On the other hand, the brightness variation or brightness unevenness due to point source illumination can and does interfere with imaging applications that do not combine the images as in traditional laminography. In general, brightness variations across an illuminated object in an imaging system are used as the basis for constructing the image. Therefore, brightness variations associated with the characteristics of point source illumination can and do interfere with the quality of the image, since these variations are not a function of the object being imaged, but instead are a function of the illumination geometry. For example, 3D digital tomography can utilize a series of images taken from various illumination angles to reconstruct a 3-dimensional representation of the object being imaged. Point source illumination effects tend to interfere with the reconstruction of the 3-dimensional imaging created by 3D tomography due to the aforementioned unevenness of the illumination.
Accordingly, it would be advantageous to have a method and apparatus for brightness correction that could minimize or largely eliminate the effects of using a point source to illuminate an object. In addition, it would be desirable if the method and apparatus did not require precise knowledge of the relative locations of the point source and the object to accomplish brightness correction. Such a method and apparatus would solve a long-standing need in the area of imaging systems using point source illumination geometries.
The present invention is a novel method and apparatus of brightness correction or brightness compensation for use in imaging systems employing a point source of illumination. The brightness correction method and apparatus of the present invention perform correction by compensating for the difference in distance from the point source to various points on the surface of a plane or to the planar-like surface of the object itself. Generally, the method and apparatus of brightness correction utilize knowledge of the location of the source relative to the planar surface. However, advantageously the method and apparatus may be applied to correct for brightness variation in the absence of accurate and precise knowledge of the location of the point source. The method and apparatus are applicable to imaging and inspection systems used with a wide variety of planar and semi-planar objects including but not limited to X-ray inspection of printed circuit boards (PCBs) and integrated circuits.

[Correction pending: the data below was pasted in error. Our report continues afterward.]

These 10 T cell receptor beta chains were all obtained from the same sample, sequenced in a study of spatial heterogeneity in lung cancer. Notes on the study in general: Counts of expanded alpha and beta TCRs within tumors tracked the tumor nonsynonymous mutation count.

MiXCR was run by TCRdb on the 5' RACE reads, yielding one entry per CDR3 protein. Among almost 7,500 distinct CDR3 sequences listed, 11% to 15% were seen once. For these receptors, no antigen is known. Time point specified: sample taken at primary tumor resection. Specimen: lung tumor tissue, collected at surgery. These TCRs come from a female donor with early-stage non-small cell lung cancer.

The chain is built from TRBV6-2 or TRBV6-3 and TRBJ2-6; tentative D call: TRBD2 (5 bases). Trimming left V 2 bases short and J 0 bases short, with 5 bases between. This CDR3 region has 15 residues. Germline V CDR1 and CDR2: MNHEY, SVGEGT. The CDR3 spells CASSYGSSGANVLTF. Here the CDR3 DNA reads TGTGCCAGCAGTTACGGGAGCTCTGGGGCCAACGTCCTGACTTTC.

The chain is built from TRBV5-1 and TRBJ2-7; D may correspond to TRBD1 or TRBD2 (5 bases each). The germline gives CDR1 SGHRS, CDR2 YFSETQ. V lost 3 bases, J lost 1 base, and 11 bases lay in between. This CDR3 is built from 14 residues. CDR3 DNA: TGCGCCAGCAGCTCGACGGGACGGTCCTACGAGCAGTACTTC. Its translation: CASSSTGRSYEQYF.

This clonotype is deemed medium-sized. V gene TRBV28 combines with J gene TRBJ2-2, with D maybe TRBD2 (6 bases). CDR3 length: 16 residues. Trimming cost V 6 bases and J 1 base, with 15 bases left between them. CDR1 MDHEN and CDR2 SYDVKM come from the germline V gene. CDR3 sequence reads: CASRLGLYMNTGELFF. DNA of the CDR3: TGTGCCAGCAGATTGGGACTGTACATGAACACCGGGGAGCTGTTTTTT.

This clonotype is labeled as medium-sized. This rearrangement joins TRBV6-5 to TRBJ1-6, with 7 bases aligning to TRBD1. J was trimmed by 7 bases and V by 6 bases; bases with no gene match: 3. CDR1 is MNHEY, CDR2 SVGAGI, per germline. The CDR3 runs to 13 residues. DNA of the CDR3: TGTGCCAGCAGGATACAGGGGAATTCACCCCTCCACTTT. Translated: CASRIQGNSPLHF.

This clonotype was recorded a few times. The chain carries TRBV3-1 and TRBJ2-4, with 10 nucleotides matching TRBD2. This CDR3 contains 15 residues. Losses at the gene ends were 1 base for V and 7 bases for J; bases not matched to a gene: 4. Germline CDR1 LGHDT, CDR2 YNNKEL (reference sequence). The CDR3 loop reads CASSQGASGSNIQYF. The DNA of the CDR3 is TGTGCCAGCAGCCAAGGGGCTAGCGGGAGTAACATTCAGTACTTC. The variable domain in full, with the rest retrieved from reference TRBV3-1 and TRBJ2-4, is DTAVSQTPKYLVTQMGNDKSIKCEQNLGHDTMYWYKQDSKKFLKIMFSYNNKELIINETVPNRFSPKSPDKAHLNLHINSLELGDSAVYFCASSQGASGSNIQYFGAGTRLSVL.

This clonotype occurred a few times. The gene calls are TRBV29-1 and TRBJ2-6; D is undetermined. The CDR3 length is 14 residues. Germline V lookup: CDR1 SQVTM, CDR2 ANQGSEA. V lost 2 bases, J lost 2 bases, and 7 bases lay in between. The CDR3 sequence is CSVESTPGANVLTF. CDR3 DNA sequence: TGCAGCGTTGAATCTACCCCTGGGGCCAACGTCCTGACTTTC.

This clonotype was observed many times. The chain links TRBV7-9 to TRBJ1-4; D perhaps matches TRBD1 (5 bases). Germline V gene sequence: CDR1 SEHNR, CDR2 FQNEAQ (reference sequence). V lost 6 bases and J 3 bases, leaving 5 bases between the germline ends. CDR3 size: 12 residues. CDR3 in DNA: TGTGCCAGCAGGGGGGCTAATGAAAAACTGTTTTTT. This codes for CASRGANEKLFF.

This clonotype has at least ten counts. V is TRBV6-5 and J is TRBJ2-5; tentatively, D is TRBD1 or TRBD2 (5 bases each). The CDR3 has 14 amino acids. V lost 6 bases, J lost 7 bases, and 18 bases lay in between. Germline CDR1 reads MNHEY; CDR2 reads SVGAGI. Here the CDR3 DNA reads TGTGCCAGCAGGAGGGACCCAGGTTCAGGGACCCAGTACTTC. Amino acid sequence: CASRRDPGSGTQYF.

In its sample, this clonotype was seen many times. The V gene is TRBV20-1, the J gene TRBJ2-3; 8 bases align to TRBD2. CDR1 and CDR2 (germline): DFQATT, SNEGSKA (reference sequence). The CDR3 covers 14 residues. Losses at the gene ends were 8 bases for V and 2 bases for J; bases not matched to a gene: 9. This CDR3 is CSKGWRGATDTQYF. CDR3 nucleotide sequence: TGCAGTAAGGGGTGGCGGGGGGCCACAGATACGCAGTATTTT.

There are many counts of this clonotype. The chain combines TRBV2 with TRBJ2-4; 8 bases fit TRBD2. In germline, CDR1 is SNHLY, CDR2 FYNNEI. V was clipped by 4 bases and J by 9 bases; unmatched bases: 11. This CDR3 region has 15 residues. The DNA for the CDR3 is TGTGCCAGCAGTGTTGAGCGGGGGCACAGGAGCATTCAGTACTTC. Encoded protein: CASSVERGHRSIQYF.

In one aspect of the invention, a method of brightness correction of an image is provided. The method comprises a step of measuring one or more brightness values for each pixel in the image. The method further comprises a step of computing a corrected brightness for each pixel using a closed form equation. The method uses knowledge of the location of an illumination source.
In yet another aspect of the invention, a method of brightness correction of an image is provided that does not require knowledge of the location of the source of illumination. The method comprises a step of measuring one or more brightness values for each pixel in the image. The method further comprises a step of minimizing a function that represents a sum of the square of a difference between pairs of corrected brightness values for symmetrically located pixels. The result of the step of minimizing is a set of corrected brightness values and a set of geometry parameters that specify the location of the source.
In yet another aspect of the invention, an apparatus for brightness correction is provided. The apparatus of the present invention is a computer having a memory. A computer program is stored in the computer memory. The computer program implements the method of the present invention.
In still yet another aspect of the invention, an imaging system for imaging planar and semi planar objects is provided. The imaging system comprises point source illumination of the object and the apparatus of the present invention described above, which implements one or both of the methods of the invention described above. The imaging system images a wide variety of planar and semi-planar objects, including but not limited to X-ray inspection of printed circuit boards (PCBs) and integrated circuits.